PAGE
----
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Gowns feature in both societal and personal histories the way few other single items do – and they often transcend the limits of their fabric and the bodies who wear them to find permanent places in the public imagination.
A short history of Gowns
Gowns have been in the thick of women’s fashion from time immemorial. In the past, gowns were the prerogative of the nobility and they proclaimed the wealth, family status and social standing of the wearer. It became aspirational for women to wear the best of gowns; each strove to dress herself better than the others in the courts of the kings across the world. Elaborately decorated gowns made of the most costly fabric with beautiful embroidery, embellishments, and trimmings became the norm for every day, not just special occasions.
For a long time, the gowns seen in European courts featured voluminous skirts with many layers of petticoats and hoops inside to keep the shape intact, long trains, tight bodices with tightly laced corsets, draped outer layers, high and low necklines, and elaborate sleeves. Expensive fabrics like silk brocade and taffeta were used to make the gowns.
During the 18th century a high waisted style called Empire line with gathered skirts was popular with very low necklines and short sleeves in thin flowy fabrics. After the French revolution in 1780 a fashion for naturalism lead to gowns being made in simpler silhouettes, more attuned to the natural shape of the female figure.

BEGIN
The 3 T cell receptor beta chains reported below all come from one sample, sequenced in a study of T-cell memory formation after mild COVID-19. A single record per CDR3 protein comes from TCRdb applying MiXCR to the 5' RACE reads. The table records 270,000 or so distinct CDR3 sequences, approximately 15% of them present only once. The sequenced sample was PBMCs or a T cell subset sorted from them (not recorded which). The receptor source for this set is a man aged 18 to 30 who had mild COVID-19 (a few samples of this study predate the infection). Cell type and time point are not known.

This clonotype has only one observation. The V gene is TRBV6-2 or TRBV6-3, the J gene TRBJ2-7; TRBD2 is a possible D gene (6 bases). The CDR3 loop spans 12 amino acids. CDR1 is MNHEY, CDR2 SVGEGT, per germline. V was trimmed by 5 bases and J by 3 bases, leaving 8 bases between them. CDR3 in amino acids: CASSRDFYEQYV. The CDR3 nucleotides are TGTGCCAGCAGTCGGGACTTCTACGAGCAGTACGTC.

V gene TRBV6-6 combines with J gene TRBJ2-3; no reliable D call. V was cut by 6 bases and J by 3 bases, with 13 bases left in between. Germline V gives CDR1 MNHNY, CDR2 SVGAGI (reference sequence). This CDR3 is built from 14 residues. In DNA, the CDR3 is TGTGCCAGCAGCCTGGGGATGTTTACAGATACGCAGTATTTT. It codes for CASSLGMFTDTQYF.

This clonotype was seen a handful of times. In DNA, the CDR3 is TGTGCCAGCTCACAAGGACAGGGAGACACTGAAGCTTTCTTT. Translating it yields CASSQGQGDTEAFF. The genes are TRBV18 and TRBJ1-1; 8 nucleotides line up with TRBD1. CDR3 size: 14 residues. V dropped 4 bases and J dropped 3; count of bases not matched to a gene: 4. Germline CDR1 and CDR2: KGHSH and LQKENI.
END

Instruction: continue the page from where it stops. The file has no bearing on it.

During the 19th century, the old favorites with full skirts came back. In the 1870s Bustle was very popular, attached to the back of the gowns.
Formal evening gowns are long dresses suitable for wearing on formal/special occasions and are usually made of expensive fabrics, with beautiful embellishments and meant to make the wearer stand out among the crowd.
Morning gowns are casual long dresses worn during the day.
Ball Gown is the most common silhouette in gowns – with a fitted bodice, tight waist and a very full, floor length skirt, with or without a train.
In this type of gown the skirt is tight fitted at the hips and thighs but flares out from the knees.This is achieved by cutting panels which flares or by attaching a different fabric from the knees. The gown is also known as a trumpet gown.
In this style the gown has a fitted bodice and the skirt flares gently from the waist to the skirt hem, creating the shape of a capital letter A. This is usually achieved with princess line panels so it is also called princess line gown
A full skirt is gathered at the waist but is not as full/puffy as the bouffant skirt gown.
A halter neck gown will have a band encircling the neckline connecting to the sleeveless bodice leaving the shoulders and part of the back bare.
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